Fully Equipped mailbag: How high should I tee up the ball?

How high should you tee the golf ball? It depends on the club.

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Welcome to another edition of the Fully Equipped Mailbag, sponsored by Cleveland/Srixon Golf, an interactive GOLF.com series in which we field your hard-hitting gear questions. 

How high should I tee the ball with my driver, fairway wood and hybrid? – Marcus W., Arizona

Tee height is perhaps the most overlooked aspect of a proper setup, and consequently, how high or low you tee the ball can have a huge impact on how the ball flies.

It’s widely agreed upon (and we’ve seen the data to support it) that a higher tee will help many golfers hit longer drives by forcing them to swing up into the ball. And when you have a positive/ascending angle of attack, you’ll also increase your dynamic launch angle and hit it higher with less spin and more carry.

Most golfers tee the ball somewhere at or near 1.5-inches off the turf when hitting a driver, which usually positions the equator of the ball near the top edge of the clubface at address. This height is optimal for most players since it encourages an upward angle of attack and higher ensuing launch angle. There are variances depending on driver model, but bisecting the equator of the ball with the top edge of the face is a good/general rule of thumb.  

There are contrarians to that rule, though. For instance, long drive competitors have been known to tee the ball as high as the USGA allows — upwards of 4-inches off the ground to swing up on it and hit the ball as high as they can with minimal spin. But, here’s the rub. How you swing the club plays a huge role in how high you should tee the golf ball. This is especially true if you have a steeper-than-average golf swing.

If you swing down into the ball (there’s data that actually shows PGA Tour players hitting driver with downward angle of attacks, but we’ll save that for a future discussion) teeing the ball higher will lead to more popups and produce some hideous scuff marks on the top edge of your clubhead. Also, added backspin off the tee isn’t always such a bad thing. For slower swingspeeds, more spin can help you hit the ball higher and carry it a little further. And for those of you who need a little more control, a lower tee can help you hit it straighter.

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So, if you have a steep swing, tee it lower and maybe work on swinging less steep before you lift the ball to a higher tee height. If you don’t have trouble nicking the paint on the crown of your driver, try a higher tee setup than you normally do and see if you poke it a few yards further. Bear in mind one more thing. Shots hit lower on the clubface tend to generate more backspin, which unless you have a slow swing speed, can rob you of distance.

On the other hand, shots hit higher on the face tend to spin less, promoting a flatter and more boring (in a good way) launch angle. This is why no matter which way the wind is blowing, you should tee it the same height every time. The last thing you want to do is tee it low into the wind—that’ll add more backspin making the wind in your face an even bigger problem than it ought to be.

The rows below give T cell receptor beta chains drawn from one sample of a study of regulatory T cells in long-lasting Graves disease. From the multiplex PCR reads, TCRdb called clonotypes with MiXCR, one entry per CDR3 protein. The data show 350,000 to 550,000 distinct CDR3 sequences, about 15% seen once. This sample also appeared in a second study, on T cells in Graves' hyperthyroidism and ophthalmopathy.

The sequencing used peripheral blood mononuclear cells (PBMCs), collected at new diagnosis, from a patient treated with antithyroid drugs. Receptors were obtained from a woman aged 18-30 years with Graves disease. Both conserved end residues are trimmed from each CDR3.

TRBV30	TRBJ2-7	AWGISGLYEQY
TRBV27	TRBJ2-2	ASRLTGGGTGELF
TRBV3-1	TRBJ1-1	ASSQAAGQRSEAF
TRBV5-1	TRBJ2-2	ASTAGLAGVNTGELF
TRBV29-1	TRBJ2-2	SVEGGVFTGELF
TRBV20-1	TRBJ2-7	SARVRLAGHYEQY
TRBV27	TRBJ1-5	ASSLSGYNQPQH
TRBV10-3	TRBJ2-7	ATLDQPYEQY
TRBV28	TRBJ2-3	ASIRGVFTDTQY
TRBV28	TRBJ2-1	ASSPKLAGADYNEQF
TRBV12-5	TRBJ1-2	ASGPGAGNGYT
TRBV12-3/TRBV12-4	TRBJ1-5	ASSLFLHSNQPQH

Before we advise you on woods and hybrids, it’s worth noting that Srixon’s Q-Star Tour Divide golf balls come with a built-in tee-height gauge. Because the ball is bi-colored in half-and-half portions, the equator of the ball is super easy to see. This makes it a cinch to tee it up the same height every time—just align the top color above the top edge of the driver and the lower half of the ball on the upper section of the clubface.

When hitting from the box with your fairway woods, it’s always better to tee it up because doing so ensures a clean path into the back of the golf ball—unencumbered by any blades of grass or other debris. As for how high, typically you want to tee it with your woods so the ball rests just above the ground—favoring a shallow angle of attack that is slightly ascending into the back of the golf ball. If you happen to play a larger fairway wood, you can maybe tee it a little higher, but remember you run the risk of an occasional popup when you do that.

Finally, you may be inclined to forgo teeing up a hybrid shot based on last week’s mailbag about the need to have a descending angle of attack, but even still, it’s better to heed the advice of the Golden Bear who once said, “Air offers less resistance than dirt.”

What Nicklaus meant was, if given the opportunity give your ball a lift from a tee you should most definitely do it. As for tee height with a hybrid, it’s recommended to tee the ball low to the ground as you would with an iron. You still want to hit down on it, but using a tee will help you hit from the best possible lie you can get.  

Want to overhaul your bag for 2022? Find a fitting location near you at GOLF’s affiliate company True Spec Golf. For more on the latest gear news and information, check out our latest Fully Equipped podcast below.

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